Although some students may develop emotional skills without much additional input from teachers, others may require additional assistance in order to advance their natural emotional skills to a level more suited to the demands of further education and work. Young people with related conditions (those on the autistic spectrum, for example) will require continued guidance throughout their education to adequately prepare them for the future. Those who are diagnosed early are likely to receive assistance in this area. However, many students fall through the net and complete (or drop out of) the education system with only rudimentary levels of EQ. There are also concerns that the support available to students with conditions such as autism (such as learning mentors) may diminish in the future as a result of cuts to Disabled Students Allowance. Without support, it is far more likely that young people lacking the necessary EQ will fall into unemployment. According to the National Autistic Society (2014), only 15% of people with autism are in full-time employment and 9% are in part-time employment, and the disorder is estimated to cost the UK taxpayers around £32bn a year.

EQ in the Classroom

In order to reduce the number of young people dropping out of education or work, both those with EQ related disorders and those who may require additional support for other reasons, the education union ATL offer some example techniques to incorporate EQ skills into the school and classroom: explicit lessons on social, emotional and behavioural skills through the use of role play activities, quizzes that encourages emotional reflection and self-awareness, teaching calming techniques that children can use themselves to stop and consider their state of mind when in an emotional situation, asking students to rate their mood using a colour or number when taking the register in the morning, or training young people in negotiation or conflict resolution skills that can be used during playground disputes (Claxon, 2005, p.10).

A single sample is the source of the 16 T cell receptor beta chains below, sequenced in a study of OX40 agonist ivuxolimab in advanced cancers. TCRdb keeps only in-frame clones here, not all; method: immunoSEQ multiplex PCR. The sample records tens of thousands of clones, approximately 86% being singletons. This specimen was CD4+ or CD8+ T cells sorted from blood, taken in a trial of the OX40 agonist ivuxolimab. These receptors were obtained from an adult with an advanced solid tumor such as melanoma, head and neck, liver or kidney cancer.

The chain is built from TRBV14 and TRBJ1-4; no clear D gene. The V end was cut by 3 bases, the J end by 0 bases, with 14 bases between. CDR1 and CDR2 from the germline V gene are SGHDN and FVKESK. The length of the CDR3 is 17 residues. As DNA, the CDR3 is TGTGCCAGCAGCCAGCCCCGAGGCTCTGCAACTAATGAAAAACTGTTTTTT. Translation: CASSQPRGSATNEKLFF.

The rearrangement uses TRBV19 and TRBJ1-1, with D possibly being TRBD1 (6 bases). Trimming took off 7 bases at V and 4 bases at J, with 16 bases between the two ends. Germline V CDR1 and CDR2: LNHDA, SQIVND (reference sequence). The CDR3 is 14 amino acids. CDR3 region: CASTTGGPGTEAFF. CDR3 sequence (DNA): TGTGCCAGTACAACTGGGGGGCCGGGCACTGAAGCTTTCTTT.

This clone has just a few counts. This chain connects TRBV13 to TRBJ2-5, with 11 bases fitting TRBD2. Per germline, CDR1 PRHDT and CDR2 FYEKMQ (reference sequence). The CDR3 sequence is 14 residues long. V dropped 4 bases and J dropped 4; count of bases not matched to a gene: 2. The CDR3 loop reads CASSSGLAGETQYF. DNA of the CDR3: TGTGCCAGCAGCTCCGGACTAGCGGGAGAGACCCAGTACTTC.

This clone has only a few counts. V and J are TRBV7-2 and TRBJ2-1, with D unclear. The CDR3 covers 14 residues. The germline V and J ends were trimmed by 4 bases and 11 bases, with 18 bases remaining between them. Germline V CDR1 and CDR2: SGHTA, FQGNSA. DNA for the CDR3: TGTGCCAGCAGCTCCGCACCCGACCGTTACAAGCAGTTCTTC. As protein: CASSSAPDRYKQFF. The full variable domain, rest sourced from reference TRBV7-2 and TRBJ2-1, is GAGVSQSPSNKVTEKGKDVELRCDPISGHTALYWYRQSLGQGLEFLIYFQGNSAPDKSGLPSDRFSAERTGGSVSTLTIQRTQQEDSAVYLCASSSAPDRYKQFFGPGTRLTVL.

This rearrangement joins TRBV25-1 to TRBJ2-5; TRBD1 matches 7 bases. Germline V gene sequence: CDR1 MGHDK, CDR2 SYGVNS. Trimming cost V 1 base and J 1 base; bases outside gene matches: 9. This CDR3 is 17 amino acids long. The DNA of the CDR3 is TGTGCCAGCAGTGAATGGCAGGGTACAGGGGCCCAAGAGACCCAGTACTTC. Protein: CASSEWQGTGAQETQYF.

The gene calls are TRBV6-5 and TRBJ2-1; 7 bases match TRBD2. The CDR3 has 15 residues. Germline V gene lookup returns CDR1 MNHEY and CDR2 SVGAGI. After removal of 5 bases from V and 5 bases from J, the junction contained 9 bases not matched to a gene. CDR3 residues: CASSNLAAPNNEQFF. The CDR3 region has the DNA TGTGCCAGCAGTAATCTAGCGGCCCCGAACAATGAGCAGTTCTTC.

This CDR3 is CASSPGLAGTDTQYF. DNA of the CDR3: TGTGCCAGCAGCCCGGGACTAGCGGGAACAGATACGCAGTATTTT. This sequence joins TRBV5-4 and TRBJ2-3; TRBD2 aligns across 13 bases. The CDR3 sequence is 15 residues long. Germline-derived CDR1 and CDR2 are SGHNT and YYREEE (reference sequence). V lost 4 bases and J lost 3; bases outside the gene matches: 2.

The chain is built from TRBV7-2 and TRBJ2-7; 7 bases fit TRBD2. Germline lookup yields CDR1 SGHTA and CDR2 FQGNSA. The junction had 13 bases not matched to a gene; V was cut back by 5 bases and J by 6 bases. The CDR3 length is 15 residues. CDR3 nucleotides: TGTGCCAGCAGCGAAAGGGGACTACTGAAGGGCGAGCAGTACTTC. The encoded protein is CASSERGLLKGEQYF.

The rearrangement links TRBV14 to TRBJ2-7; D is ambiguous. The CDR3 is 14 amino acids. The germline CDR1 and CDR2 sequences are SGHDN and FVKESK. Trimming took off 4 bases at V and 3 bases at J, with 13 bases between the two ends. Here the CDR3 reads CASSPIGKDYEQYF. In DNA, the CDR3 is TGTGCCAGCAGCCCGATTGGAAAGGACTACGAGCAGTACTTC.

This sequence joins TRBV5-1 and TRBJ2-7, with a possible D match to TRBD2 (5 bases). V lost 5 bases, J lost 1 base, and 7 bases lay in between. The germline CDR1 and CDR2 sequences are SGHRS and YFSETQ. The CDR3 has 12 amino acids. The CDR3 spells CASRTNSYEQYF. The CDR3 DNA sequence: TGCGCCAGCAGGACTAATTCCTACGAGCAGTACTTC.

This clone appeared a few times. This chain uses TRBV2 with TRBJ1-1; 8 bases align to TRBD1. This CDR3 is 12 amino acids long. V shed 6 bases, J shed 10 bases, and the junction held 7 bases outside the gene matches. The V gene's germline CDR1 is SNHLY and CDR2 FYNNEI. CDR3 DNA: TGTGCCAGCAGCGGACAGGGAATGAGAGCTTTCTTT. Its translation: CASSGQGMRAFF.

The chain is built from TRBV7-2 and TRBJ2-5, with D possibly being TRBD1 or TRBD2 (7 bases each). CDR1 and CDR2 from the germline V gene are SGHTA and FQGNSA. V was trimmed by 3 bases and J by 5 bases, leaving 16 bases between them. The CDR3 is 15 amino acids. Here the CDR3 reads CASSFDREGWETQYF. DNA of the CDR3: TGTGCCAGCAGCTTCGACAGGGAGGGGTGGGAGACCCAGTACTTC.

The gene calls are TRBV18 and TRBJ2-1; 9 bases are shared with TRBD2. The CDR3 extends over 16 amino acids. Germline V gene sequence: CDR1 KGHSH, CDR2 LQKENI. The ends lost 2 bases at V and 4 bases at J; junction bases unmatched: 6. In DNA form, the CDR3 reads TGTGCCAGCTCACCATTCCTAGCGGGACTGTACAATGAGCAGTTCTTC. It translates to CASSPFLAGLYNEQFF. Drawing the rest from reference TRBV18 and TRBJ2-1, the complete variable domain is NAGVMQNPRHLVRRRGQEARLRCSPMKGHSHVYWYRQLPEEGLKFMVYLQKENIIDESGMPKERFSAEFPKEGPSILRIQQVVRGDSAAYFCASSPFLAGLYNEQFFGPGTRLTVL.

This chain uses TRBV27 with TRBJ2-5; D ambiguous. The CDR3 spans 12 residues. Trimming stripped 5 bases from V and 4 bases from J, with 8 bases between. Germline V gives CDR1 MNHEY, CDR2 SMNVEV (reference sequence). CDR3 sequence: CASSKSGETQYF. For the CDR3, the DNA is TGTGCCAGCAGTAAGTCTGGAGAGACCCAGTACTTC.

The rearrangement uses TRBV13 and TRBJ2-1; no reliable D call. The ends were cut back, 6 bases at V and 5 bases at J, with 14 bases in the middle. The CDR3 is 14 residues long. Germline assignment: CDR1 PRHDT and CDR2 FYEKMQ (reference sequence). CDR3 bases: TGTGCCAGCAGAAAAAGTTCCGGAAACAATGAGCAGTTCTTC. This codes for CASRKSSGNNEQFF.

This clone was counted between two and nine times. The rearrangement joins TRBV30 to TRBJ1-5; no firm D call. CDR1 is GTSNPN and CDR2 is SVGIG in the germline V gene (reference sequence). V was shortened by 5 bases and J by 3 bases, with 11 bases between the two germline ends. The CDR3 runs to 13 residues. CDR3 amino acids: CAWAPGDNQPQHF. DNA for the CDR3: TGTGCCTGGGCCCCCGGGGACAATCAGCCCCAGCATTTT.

Such strategies can seem overly simplistic, but they can have a profound effect on those student who may not automatically pick up on social and emotional cues. It will also make it easier for teachers to identify the young people who need extra help with social and emotional abilities. Repeated practice of EQ skills in a supportive environment such as the classroom will eventually lead to healthier responses when students are faced with similar situations later on in life.


  • Claxon, G., An intelligent look at Emotional Intelligence. ATL.org. Association of Teachers and Lecturers [online], 2005. Available from the Association of Teachers and Lecturers. Accessed September 16, 2014.
  • De Haro, J., Castejon, J. Perceived emotional intelligence, general intelligence and early professional success: predictive and incremental validity. Anales De Psicologia [serial online]. n.d.;30(2):490-498. Available from: Science Citation Index, Ipswich, MA. Accessed September 15, 2014.
  • Kiss, M., Kotsis, A., Kun, A., The Relationship Between Intelligence, Emotional Intelligence, Personality Styles and Academic Success. Business Education & Accreditation [serial online]. July 2014;6(2):23-34. Available from Business Source Complete, Ipswich, MA. Accessed September 15, 2014.
  • Mayer, J., Salovey, P., Caruso, D., Sitarenios, G. Emotional intelligence as a standard intelligence. Emotion [serial online]. September 2001;1(3):232-242. Available from: PsycINFO, Ipswich, MA. Accessed September 15, 2014.
  • The National Autistic Society. About the campaign. Autism.org [online]. November 7, 2014. Available at https://www.autism.org.uk/what-we-do/professional-development/training-and-conferences/employment/finding-employment. Accessed September 16, 2014.